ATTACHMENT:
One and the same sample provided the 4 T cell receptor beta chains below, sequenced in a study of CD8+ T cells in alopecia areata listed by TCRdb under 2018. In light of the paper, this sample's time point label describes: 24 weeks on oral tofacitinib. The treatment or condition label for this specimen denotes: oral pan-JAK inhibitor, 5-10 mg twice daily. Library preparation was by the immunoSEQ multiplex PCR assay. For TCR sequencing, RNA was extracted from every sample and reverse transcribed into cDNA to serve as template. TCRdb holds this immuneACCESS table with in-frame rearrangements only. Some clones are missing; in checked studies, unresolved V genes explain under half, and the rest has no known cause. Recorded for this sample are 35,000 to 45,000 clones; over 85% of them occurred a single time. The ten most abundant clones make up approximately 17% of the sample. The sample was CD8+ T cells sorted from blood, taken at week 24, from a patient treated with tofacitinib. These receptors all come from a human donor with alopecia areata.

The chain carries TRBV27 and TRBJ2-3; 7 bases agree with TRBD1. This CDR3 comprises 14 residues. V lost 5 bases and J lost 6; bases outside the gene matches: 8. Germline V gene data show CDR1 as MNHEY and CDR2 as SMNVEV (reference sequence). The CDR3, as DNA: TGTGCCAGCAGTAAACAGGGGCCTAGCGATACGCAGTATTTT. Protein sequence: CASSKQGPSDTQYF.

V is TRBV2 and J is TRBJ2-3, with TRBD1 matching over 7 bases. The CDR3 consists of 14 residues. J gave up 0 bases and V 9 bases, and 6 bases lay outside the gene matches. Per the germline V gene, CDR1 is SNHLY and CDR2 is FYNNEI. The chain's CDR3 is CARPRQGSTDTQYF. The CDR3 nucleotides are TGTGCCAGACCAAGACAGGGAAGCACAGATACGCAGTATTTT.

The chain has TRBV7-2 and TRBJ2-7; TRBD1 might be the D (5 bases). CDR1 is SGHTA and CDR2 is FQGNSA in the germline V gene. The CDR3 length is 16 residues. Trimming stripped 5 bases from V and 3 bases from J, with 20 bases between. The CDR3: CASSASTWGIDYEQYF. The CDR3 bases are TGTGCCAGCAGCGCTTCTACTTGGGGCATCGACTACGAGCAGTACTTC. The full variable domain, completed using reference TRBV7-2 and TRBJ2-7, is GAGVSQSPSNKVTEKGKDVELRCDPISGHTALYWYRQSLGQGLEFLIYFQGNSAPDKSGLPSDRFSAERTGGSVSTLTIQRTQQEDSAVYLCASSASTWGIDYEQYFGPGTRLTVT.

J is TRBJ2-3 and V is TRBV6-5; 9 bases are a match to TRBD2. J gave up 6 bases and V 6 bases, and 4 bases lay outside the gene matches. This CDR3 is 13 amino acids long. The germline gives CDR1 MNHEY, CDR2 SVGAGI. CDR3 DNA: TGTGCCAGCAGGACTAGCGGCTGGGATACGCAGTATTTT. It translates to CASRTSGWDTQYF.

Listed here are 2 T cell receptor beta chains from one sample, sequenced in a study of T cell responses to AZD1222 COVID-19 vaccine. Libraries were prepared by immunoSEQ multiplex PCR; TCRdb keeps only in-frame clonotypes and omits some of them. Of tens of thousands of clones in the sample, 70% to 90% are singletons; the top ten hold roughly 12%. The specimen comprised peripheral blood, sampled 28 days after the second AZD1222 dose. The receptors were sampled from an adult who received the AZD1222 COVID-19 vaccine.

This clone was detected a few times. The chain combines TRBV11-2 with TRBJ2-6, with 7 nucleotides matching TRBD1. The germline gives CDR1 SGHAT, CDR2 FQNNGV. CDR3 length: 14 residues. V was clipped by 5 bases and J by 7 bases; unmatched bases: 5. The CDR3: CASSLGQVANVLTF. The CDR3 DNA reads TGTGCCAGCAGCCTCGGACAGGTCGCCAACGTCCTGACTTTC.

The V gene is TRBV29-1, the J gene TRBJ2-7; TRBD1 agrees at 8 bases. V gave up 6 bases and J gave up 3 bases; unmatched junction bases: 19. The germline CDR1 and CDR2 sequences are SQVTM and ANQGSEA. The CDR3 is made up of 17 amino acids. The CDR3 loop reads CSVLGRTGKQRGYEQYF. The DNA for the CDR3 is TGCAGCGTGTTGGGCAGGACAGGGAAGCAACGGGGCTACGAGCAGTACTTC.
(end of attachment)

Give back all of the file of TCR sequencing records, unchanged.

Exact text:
One and the same sample provided the 4 T cell receptor beta chains below, sequenced in a study of CD8+ T cells in alopecia areata listed by TCRdb under 2018. In light of the paper, this sample's time point label describes: 24 weeks on oral tofacitinib. The treatment or condition label for this specimen denotes: oral pan-JAK inhibitor, 5-10 mg twice daily. Library preparation was by the immunoSEQ multiplex PCR assay. For TCR sequencing, RNA was extracted from every sample and reverse transcribed into cDNA to serve as template. TCRdb holds this immuneACCESS table with in-frame rearrangements only. Some clones are missing; in checked studies, unresolved V genes explain under half, and the rest has no known cause. Recorded for this sample are 35,000 to 45,000 clones; over 85% of them occurred a single time. The ten most abundant clones make up approximately 17% of the sample. The sample was CD8+ T cells sorted from blood, taken at week 24, from a patient treated with tofacitinib. These receptors all come from a human donor with alopecia areata.

The chain carries TRBV27 and TRBJ2-3; 7 bases agree with TRBD1. This CDR3 comprises 14 residues. V lost 5 bases and J lost 6; bases outside the gene matches: 8. Germline V gene data show CDR1 as MNHEY and CDR2 as SMNVEV (reference sequence). The CDR3, as DNA: TGTGCCAGCAGTAAACAGGGGCCTAGCGATACGCAGTATTTT. Protein sequence: CASSKQGPSDTQYF.

V is TRBV2 and J is TRBJ2-3, with TRBD1 matching over 7 bases. The CDR3 consists of 14 residues. J gave up 0 bases and V 9 bases, and 6 bases lay outside the gene matches. Per the germline V gene, CDR1 is SNHLY and CDR2 is FYNNEI. The chain's CDR3 is CARPRQGSTDTQYF. The CDR3 nucleotides are TGTGCCAGACCAAGACAGGGAAGCACAGATACGCAGTATTTT.

The chain has TRBV7-2 and TRBJ2-7; TRBD1 might be the D (5 bases). CDR1 is SGHTA and CDR2 is FQGNSA in the germline V gene. The CDR3 length is 16 residues. Trimming stripped 5 bases from V and 3 bases from J, with 20 bases between. The CDR3: CASSASTWGIDYEQYF. The CDR3 bases are TGTGCCAGCAGCGCTTCTACTTGGGGCATCGACTACGAGCAGTACTTC. The full variable domain, completed using reference TRBV7-2 and TRBJ2-7, is GAGVSQSPSNKVTEKGKDVELRCDPISGHTALYWYRQSLGQGLEFLIYFQGNSAPDKSGLPSDRFSAERTGGSVSTLTIQRTQQEDSAVYLCASSASTWGIDYEQYFGPGTRLTVT.

J is TRBJ2-3 and V is TRBV6-5; 9 bases are a match to TRBD2. J gave up 6 bases and V 6 bases, and 4 bases lay outside the gene matches. This CDR3 is 13 amino acids long. The germline gives CDR1 MNHEY, CDR2 SVGAGI. CDR3 DNA: TGTGCCAGCAGGACTAGCGGCTGGGATACGCAGTATTTT. It translates to CASRTSGWDTQYF.

Listed here are 2 T cell receptor beta chains from one sample, sequenced in a study of T cell responses to AZD1222 COVID-19 vaccine. Libraries were prepared by immunoSEQ multiplex PCR; TCRdb keeps only in-frame clonotypes and omits some of them. Of tens of thousands of clones in the sample, 70% to 90% are singletons; the top ten hold roughly 12%. The specimen comprised peripheral blood, sampled 28 days after the second AZD1222 dose. The receptors were sampled from an adult who received the AZD1222 COVID-19 vaccine.

This clone was detected a few times. The chain combines TRBV11-2 with TRBJ2-6, with 7 nucleotides matching TRBD1. The germline gives CDR1 SGHAT, CDR2 FQNNGV. CDR3 length: 14 residues. V was clipped by 5 bases and J by 7 bases; unmatched bases: 5. The CDR3: CASSLGQVANVLTF. The CDR3 DNA reads TGTGCCAGCAGCCTCGGACAGGTCGCCAACGTCCTGACTTTC.

The V gene is TRBV29-1, the J gene TRBJ2-7; TRBD1 agrees at 8 bases. V gave up 6 bases and J gave up 3 bases; unmatched junction bases: 19. The germline CDR1 and CDR2 sequences are SQVTM and ANQGSEA. The CDR3 is made up of 17 amino acids. The CDR3 loop reads CSVLGRTGKQRGYEQYF. The DNA for the CDR3 is TGCAGCGTGTTGGGCAGGACAGGGAAGCAACGGGGCTACGAGCAGTACTTC.